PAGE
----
Two county supervisors who played a role in enacting a pot ban in Calaveras County were served with notices of intent to recall them Tuesday during a board meeting in San Andreas.

Two separate groups, led by Jeremy Maddux of District 4 and Joan Wilson of District 1 respectively, served Supervisors Dennis Mills, District 4, and Gary Tofanelli, District 1, recall notices after both campaigns obtained more than the required 20 signatures since last week in support of their efforts.

Maddux said during public comment that Mills was a “divisive” politician, who brought a personal agenda into the office in banning cannabis. He condemned the supervisor for alleged Ralph M. Brown Act violations, “disparaging” remarks to county staff and disregard for members of the public who challenged his positions.

Later during public comments Wilson said that Tofanelli did not represent members of his district fairly. She also claimed that he voted in support of a cannabis ban despite having no plans for how to fund law enforcement.

Mills and Tofanelli are two of the three supervisors who voted in favor of enacting a cannabis ban on Jan. 10.

Both recall proponents cited the supervisors’ for their alleged disregard for the health and safety of county citizens and businesses in banning pot. They claimed that decision also opened the door for “devastating” lawsuits that could bankrupt the county.

Mills, in response, said he welcomed the opportunity to have a discussion with his voters that there is more going on in the county than just marijuana.

“The recall won’t make the June Primary,” Mills said.

Tofanelli declined to comment when asked for a response.

The campaigns are the second and third recall attempts since late last year when recall proponents served Supervisor Jack Garamendi, District 2, notice papers, citing his alleged support of the cannabis industry.

Trent Fiorino, of Valley Springs, said the Calaveras County Elections Department recently certified Garamendi’s recall petition for circulation. Proponents can now begin gathering the necessary signatures to put the recall on the ballot for a vote.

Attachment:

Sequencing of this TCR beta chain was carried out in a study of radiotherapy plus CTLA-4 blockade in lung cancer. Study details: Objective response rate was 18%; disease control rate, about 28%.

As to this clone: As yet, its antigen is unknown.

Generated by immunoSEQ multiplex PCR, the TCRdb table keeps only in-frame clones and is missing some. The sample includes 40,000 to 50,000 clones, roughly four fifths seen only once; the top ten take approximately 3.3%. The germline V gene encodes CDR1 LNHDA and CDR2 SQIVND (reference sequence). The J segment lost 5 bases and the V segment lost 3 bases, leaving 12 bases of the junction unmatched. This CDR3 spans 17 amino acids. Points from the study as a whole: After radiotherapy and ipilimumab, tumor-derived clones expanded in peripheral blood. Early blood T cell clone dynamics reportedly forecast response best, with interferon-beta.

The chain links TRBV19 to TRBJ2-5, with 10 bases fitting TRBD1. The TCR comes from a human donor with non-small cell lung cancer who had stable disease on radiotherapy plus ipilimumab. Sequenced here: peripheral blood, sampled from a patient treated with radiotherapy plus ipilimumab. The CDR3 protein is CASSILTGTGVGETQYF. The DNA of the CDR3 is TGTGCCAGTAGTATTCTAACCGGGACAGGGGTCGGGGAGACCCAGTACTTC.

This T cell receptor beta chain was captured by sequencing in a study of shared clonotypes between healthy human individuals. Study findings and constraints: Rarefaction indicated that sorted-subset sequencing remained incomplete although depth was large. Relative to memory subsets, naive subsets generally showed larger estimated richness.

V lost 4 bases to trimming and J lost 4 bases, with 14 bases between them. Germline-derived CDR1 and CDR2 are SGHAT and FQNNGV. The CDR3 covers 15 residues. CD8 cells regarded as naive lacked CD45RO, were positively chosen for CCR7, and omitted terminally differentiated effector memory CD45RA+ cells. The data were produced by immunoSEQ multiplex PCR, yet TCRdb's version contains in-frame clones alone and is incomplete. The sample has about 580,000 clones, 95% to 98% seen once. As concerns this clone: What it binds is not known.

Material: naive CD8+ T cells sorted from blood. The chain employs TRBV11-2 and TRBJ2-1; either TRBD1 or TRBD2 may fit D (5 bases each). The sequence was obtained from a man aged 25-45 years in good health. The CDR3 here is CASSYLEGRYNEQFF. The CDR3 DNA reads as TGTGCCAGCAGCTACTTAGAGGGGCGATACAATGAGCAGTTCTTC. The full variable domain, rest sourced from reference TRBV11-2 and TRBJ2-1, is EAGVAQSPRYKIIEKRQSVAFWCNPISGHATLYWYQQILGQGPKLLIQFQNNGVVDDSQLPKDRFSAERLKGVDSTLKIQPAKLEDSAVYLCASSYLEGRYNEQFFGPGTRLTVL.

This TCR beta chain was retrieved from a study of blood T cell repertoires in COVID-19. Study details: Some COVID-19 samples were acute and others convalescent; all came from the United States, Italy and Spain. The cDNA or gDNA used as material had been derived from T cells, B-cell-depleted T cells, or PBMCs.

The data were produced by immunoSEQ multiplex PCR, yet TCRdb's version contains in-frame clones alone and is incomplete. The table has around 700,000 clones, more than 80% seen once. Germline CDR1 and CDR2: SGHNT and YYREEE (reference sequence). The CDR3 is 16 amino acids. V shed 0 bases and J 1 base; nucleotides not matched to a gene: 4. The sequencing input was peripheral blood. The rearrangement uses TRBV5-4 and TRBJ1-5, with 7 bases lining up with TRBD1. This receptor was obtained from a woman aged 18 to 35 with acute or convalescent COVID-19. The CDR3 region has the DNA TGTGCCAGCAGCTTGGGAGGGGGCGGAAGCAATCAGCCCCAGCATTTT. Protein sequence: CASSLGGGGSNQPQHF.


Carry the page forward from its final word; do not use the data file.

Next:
In 2016, Supervisor Clyde Clapp, District 5, was the winner in a recall election to replace former board member Steve Kearney.

Both Mills and Tofanelli began their current tenures on the board at the start of 2016.

Rebecca Turner, county registrar of voters, said proponents have up to a week to submit each notice of intent with proof of service to the elections office. 

Proponents also have to obtain proof the notice of intent has been put in a local publication, according to the state's recall manual. 

"At the present time, the elections department has not received the notice of Intent or the proof of service for either," Turner said.

Once the elections office receives the copies and proof of public notification, the elections department has 10 days to clear the petition for signature gathering.

If the elections department certifies a petition for signature gathering, proponents have 90 days to gather signatures from 25 percent of the registered voters in each district to force a recall election.


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